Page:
Then I really listened as Mr. Green described the tactile sense of tapping the key to strike the mechanism onto the paper without regard to making a mistake.
I was instantly transported back to Mrs. Bridge's typewriting class in high school where I saw my first IBM Selectric typewriter. It was placed at the very front of the classroom under Mrs. Bridge' s watchful eye. "Who would like to try our brand new electric typewriter," she asked. I held my hand up thinking it couldn't be worse than jamming my fingers into the depths of the standard issue contraption I was using. I remember turning it on and it being very loud and very sensitive to touch. I was soon typing my personal best. Deep down I felt a little guilty thinking that I had an advantage over the other 20 or so students who labored away on their obstinate typewriters.
Mr. Green described the relationship that authors often have with their typewriters, taking comfort in the deliberate action the machine seems to cause. I have enough trouble dealing with autocorrect on a smart phone -- a phenomenon known to provide countless Epic Fail lists. I can't imagine enjoying the experience of writing a novel on a Smith Corona.
The tools may change, but the engagement is what really counts. How we engage with the tools of our trade, and with each other. Sometimes taking the low tech route can make the biggest impact on forming lasting relationships - a hand written note, a clipped article from a newspaper, a visit over coffee . . . maybe even a trip to the typewriter repair store.
If you've attended one of my workshops, you have heard me talk a lot about today's relationship building marketing tools. I'm often asked.,"Which is better....email marketing or social media?" The tendency to view social media as being FREE can make it pretty alluring, especially for budget-conscious businesses.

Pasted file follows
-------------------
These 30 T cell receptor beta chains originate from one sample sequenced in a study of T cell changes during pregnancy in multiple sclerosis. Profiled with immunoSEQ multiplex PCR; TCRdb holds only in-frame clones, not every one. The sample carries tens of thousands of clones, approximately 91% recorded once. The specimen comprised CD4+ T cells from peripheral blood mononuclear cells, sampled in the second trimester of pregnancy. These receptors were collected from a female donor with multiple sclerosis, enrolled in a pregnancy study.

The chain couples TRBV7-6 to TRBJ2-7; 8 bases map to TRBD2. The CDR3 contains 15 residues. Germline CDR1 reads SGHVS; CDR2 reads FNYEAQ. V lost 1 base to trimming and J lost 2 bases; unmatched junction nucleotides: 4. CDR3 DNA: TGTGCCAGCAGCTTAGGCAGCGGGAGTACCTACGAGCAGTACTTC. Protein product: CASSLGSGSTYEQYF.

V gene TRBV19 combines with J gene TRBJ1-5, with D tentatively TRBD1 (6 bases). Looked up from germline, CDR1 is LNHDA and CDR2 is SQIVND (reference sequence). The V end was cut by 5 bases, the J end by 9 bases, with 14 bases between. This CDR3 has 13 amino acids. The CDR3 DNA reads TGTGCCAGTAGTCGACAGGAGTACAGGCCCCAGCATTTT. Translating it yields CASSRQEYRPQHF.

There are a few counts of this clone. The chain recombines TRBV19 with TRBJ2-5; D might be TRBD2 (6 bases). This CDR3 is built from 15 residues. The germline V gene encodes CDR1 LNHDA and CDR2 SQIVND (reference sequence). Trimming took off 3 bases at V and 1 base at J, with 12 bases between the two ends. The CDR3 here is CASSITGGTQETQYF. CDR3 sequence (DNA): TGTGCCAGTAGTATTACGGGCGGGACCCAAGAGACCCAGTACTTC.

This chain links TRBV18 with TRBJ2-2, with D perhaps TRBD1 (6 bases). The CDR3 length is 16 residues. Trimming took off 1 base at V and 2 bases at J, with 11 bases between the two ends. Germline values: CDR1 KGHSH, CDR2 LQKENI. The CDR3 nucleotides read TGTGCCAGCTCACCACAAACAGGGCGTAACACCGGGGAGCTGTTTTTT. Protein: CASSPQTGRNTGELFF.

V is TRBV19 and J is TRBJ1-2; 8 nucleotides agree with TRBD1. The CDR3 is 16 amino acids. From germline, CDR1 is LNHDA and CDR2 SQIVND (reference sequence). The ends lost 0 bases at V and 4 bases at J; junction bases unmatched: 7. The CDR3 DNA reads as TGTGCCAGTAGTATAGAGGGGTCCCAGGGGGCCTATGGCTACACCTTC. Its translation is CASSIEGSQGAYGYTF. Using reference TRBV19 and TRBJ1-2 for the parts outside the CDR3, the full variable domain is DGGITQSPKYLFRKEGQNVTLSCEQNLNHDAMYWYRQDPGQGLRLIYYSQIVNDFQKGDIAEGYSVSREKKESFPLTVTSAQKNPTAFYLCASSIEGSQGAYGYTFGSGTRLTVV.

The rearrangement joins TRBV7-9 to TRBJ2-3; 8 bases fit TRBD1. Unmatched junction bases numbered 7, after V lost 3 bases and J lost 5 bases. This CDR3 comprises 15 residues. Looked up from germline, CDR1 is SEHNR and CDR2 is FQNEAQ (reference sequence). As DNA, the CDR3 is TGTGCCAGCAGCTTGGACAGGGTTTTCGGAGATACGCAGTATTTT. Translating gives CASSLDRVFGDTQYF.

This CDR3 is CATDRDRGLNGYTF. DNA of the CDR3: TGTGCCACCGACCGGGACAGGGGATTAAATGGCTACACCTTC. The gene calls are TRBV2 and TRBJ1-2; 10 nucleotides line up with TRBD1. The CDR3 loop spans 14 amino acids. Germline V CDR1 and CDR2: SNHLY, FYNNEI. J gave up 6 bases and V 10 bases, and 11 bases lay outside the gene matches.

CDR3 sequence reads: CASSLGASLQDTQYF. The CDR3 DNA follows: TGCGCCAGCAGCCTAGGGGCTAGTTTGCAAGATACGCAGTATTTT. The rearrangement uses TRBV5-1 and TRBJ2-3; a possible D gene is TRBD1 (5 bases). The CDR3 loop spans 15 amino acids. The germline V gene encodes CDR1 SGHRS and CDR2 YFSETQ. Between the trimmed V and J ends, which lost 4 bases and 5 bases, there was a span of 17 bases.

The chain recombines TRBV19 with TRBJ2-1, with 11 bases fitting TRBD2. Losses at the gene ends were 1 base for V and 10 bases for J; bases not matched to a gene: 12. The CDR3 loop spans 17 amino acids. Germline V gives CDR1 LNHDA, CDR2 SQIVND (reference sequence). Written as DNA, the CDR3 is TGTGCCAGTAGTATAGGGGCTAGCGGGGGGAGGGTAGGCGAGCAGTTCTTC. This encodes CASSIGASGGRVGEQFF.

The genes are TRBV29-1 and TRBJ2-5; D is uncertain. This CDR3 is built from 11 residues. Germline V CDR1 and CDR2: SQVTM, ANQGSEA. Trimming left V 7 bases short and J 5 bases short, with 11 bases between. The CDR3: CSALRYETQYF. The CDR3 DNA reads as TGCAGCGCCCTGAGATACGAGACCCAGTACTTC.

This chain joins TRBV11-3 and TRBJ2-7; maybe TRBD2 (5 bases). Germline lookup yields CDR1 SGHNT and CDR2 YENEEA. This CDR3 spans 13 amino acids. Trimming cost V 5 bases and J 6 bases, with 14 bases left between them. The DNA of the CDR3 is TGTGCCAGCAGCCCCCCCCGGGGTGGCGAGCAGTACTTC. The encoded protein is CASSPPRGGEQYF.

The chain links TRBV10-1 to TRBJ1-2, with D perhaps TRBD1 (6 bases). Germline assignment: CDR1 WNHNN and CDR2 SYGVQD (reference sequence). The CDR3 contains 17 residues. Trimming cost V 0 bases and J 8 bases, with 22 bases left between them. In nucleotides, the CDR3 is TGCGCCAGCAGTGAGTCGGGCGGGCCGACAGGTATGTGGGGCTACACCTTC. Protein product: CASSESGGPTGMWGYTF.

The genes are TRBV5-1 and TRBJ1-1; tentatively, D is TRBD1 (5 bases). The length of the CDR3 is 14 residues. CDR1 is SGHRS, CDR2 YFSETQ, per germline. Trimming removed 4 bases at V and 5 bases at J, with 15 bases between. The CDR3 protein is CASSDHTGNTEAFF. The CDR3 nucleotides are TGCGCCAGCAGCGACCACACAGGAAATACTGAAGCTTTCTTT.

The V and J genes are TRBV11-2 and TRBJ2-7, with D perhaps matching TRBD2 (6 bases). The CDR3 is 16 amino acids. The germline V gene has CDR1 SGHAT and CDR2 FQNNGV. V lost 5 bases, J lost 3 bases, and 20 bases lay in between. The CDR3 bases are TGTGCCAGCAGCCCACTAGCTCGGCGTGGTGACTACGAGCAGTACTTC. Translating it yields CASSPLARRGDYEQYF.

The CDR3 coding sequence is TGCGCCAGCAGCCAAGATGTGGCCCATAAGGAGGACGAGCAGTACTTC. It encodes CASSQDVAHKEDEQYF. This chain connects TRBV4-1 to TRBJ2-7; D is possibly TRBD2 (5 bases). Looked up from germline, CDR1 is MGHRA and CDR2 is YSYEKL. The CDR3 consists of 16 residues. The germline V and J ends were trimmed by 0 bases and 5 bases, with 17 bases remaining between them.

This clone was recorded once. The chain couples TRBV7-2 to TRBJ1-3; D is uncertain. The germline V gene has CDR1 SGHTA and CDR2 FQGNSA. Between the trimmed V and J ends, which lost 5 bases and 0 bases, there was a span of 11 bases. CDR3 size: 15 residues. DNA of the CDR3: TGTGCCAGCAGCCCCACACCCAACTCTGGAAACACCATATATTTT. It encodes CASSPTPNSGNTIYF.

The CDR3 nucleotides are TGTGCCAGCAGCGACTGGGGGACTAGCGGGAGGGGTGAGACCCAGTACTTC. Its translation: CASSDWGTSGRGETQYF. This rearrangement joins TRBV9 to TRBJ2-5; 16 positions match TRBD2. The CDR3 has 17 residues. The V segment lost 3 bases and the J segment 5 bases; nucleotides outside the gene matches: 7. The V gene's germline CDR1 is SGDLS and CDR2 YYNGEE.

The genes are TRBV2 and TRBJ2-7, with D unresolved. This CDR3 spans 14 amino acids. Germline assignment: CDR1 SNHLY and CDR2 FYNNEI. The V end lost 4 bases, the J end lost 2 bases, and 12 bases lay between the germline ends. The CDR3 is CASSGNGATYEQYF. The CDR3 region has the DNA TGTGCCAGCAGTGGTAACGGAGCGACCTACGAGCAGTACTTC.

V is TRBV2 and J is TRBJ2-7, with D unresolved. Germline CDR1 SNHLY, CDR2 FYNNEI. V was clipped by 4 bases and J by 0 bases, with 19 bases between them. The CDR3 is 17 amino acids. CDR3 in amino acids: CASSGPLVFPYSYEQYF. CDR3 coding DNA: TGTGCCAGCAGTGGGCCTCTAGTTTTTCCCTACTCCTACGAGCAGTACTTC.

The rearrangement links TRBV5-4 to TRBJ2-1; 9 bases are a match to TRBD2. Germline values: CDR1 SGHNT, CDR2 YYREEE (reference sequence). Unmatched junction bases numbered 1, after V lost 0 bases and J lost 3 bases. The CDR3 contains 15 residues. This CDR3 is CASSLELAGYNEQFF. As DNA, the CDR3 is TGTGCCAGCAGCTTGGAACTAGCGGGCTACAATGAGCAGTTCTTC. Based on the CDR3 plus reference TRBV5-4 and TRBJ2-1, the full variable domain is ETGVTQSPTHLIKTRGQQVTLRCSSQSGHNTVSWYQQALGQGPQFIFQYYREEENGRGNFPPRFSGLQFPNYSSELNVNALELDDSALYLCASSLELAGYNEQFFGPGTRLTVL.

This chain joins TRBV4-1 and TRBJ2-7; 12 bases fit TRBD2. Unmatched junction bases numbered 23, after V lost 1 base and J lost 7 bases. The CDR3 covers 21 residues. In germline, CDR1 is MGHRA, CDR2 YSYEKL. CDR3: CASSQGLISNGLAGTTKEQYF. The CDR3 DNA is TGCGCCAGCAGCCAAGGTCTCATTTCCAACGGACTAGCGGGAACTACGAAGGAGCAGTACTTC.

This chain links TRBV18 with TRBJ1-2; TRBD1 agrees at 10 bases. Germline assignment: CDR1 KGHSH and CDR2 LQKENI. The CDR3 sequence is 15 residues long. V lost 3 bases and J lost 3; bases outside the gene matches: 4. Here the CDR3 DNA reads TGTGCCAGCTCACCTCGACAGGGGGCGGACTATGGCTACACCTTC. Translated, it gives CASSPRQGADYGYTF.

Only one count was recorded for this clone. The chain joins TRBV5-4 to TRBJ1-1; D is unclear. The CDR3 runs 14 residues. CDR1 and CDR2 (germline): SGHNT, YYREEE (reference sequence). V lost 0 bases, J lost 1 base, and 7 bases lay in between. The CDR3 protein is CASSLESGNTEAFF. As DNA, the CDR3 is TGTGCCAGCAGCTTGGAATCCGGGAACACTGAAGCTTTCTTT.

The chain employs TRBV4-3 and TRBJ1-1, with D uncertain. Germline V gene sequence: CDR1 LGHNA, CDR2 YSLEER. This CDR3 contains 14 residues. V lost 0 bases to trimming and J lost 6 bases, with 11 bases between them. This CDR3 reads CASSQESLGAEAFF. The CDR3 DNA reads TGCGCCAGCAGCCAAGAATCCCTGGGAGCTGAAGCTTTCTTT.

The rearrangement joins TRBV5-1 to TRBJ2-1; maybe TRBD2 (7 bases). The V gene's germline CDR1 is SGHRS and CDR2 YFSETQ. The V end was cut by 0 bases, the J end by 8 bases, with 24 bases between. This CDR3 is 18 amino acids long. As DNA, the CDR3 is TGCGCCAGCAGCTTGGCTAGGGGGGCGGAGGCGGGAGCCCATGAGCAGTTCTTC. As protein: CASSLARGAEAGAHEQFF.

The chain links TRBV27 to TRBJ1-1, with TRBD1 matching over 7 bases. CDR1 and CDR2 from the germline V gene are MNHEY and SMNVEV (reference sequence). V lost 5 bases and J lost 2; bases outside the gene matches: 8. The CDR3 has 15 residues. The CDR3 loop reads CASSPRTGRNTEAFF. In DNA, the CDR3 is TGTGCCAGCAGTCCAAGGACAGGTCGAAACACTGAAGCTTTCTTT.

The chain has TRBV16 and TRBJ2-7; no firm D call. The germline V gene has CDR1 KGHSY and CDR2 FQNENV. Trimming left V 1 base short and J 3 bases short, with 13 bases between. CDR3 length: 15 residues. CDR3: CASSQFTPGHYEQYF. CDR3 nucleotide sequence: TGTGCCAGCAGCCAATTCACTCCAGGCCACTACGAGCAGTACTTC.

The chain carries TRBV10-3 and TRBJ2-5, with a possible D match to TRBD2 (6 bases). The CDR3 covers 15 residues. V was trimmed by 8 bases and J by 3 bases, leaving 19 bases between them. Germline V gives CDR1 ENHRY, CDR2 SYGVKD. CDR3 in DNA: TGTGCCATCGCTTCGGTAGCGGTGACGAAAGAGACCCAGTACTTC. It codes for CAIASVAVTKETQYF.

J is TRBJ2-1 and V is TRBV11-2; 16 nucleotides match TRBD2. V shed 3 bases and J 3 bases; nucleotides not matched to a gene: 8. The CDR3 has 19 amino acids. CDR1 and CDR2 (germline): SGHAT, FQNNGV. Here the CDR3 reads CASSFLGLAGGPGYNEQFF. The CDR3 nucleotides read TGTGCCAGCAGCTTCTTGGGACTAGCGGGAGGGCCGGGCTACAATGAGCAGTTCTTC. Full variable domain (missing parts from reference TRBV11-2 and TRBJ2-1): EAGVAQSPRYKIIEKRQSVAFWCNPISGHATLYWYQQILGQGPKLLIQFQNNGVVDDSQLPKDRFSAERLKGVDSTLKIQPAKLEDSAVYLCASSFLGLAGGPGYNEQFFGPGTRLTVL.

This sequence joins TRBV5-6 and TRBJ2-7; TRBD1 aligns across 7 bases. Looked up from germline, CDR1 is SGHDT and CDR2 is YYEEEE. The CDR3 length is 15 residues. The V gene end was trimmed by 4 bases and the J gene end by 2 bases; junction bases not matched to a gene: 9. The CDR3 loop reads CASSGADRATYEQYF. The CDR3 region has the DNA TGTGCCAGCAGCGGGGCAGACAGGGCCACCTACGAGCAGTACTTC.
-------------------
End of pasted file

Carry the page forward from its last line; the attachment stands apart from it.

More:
So, what's my answer?
Creating a compelling email marketing plan integrated with the right social media platform(s) keeps you connected with your customers/clients and potential users of your products and services. Although it's not a contest, if you still are struggling with where to spend your time and marketing dollars, check out this infographic. It does a pretty good job of comparing both email and social media.
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When: Tuesday, November 12, 2013, 8 AM - Noon
Where: Holyoke Community College, Kittredge Center
Featured Speaker: Corissa St. Laurent, Director of Regional Development, Constant Contact
Hosted by: Liz Provo, Mass Marketing Resources
Partners: Comcast Business & Greater Holyoke Chamber of Commerce